Measuring the quality of operator alarms
By R Brooks, J Wilson and A Mahoney, Process Plant Computing Limited (PPCL)
Electricity+Control, December 2013 (pages 4 - 9)
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An operator alarm is a request by a process control system for the operator to intervene with human intelligence and judgement in response to symptoms that may indicate an abnormal situation developing in the process.
Over the years, alarm quality has not received the same attention as alarm performance even though it is arguably more important.
An Alarm Quality Index (AQI) is an easily calculated, easily understandable metric. It can be used to quantify alarm quality and track progress in identifying and eliminating fractional annunciation alarm systems. It can also be used to monitor improvement progress after the rationalisation project when alarm performance and improvement have been handed over to process stewardship.
The alarm quality index represents the recognition that no matter how good, automated process control can never anticipate all possible circumstances and it emphasises the strong inter-dependency between control automation and operator alarming. It is expected that the alarm will help the operator in understanding why intervention is required as well as listing the possible operator action. It is generally accepted in recent thinking that an alarm that has no defined action should not be an alarm but a status variable.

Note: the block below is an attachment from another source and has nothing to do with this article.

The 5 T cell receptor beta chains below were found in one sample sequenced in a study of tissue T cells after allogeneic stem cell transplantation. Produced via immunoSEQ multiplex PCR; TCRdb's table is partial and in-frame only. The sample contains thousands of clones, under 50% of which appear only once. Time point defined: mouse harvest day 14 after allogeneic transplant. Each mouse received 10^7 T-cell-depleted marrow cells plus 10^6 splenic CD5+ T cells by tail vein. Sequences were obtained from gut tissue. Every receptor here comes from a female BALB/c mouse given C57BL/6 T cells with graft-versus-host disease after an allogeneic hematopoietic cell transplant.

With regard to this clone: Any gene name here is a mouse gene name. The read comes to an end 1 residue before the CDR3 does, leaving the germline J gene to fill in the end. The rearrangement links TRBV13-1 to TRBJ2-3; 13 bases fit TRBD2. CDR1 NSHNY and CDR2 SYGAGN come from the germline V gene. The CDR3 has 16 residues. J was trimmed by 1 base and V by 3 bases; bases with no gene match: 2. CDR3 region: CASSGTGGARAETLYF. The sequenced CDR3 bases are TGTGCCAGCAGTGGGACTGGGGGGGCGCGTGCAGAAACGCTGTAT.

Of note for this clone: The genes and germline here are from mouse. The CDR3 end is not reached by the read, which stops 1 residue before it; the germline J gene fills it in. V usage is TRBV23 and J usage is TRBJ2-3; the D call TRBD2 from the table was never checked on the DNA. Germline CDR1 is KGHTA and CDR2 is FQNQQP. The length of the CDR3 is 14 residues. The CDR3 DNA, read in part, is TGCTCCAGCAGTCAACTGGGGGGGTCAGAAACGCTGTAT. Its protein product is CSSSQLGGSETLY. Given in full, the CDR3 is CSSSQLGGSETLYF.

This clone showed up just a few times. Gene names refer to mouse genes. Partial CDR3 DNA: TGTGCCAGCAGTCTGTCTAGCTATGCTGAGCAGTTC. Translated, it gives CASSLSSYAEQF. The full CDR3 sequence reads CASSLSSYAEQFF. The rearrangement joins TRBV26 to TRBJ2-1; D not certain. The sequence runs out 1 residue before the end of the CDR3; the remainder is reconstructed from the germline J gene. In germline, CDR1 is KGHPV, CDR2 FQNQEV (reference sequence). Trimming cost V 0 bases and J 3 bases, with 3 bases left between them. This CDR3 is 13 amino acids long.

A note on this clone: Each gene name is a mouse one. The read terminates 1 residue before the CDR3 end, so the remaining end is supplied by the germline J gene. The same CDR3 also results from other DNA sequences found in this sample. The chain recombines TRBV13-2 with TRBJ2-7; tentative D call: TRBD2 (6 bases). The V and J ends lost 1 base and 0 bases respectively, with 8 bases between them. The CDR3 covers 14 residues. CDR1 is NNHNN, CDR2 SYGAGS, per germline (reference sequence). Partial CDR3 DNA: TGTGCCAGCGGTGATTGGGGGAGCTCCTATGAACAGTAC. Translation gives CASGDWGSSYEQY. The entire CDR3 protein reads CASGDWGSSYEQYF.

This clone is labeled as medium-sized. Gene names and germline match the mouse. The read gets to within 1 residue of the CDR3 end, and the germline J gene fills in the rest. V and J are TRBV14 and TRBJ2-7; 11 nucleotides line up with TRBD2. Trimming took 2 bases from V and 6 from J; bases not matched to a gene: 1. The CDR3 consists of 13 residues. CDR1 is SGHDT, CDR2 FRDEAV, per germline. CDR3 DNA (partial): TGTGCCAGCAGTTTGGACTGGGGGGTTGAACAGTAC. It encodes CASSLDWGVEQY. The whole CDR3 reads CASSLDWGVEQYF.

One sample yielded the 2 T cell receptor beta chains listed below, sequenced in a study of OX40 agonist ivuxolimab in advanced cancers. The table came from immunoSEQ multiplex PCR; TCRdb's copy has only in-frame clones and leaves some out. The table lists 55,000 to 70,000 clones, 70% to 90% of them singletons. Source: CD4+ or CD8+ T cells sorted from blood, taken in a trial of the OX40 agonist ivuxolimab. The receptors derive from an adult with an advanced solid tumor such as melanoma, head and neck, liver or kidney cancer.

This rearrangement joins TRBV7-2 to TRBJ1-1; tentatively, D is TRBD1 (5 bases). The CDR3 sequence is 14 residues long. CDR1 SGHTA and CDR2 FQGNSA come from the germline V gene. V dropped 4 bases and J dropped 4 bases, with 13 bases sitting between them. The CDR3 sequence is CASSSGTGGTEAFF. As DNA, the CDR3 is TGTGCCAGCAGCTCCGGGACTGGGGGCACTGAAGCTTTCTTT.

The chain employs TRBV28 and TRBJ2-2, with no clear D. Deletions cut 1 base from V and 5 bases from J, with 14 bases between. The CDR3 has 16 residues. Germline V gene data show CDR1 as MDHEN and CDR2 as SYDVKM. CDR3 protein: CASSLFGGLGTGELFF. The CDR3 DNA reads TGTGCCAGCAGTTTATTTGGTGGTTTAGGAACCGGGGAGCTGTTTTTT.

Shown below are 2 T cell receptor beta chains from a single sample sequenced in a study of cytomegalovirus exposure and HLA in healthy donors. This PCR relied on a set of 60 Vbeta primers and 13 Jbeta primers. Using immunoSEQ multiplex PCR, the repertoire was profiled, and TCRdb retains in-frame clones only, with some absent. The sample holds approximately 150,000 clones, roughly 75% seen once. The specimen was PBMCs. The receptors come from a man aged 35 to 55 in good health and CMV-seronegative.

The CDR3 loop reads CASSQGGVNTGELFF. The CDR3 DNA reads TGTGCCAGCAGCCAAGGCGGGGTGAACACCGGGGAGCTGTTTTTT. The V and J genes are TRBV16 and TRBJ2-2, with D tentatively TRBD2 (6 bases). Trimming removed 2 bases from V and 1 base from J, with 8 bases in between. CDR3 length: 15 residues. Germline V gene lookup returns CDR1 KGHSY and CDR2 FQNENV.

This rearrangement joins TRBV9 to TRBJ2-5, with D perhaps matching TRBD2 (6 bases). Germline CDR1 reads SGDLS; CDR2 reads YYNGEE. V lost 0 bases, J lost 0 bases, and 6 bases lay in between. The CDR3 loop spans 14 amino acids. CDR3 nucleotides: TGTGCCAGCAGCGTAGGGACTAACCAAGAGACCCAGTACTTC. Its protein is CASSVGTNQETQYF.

Immediate alarm quality issues would be whether the alarm or alarms were appropriate in helping the operator to diagnose the cause of the event in order to understand how the situation arose and whether the alarms gave timely notification.
The information available to the operator for diagnosis is the identity of the alarm(s), its location on the process flow diagram (PFD) and, if more than one alarm is present, the time-order in which they annunciated. Timeliness of event notification matters in that late notification erodes diagnosis time and delays action but also allows the process disturbance more time to gain momentum so that a larger corrective action may become necessary to return to normal. Events that occur without being alarmed would be of the highest concern. Plants in general protect against this by having alarms defined on many more variables than some unknown (and probably unknowable) minimum.
A simple alarm quality measure could be the fraction of variables that account for, say, 90% of all annunciations. For original alarms this was 15 variables out of 60 alarmed variables giving an AQI of 25%. For new alarm sets it was 35 variables out of 60 giving an AQI of 58%. Norms for AQI will appear as this dimensionless measure is collected from larger numbers of plants.
- Operator alarms are inter-related through the process operating envelope.
- The alarm quality index can be used to quantify alarm quality and track progress in identifying and eliminating fractional annunciation alarm systems.
- No matter how good, automated process control can never anticipate all possible circumstances.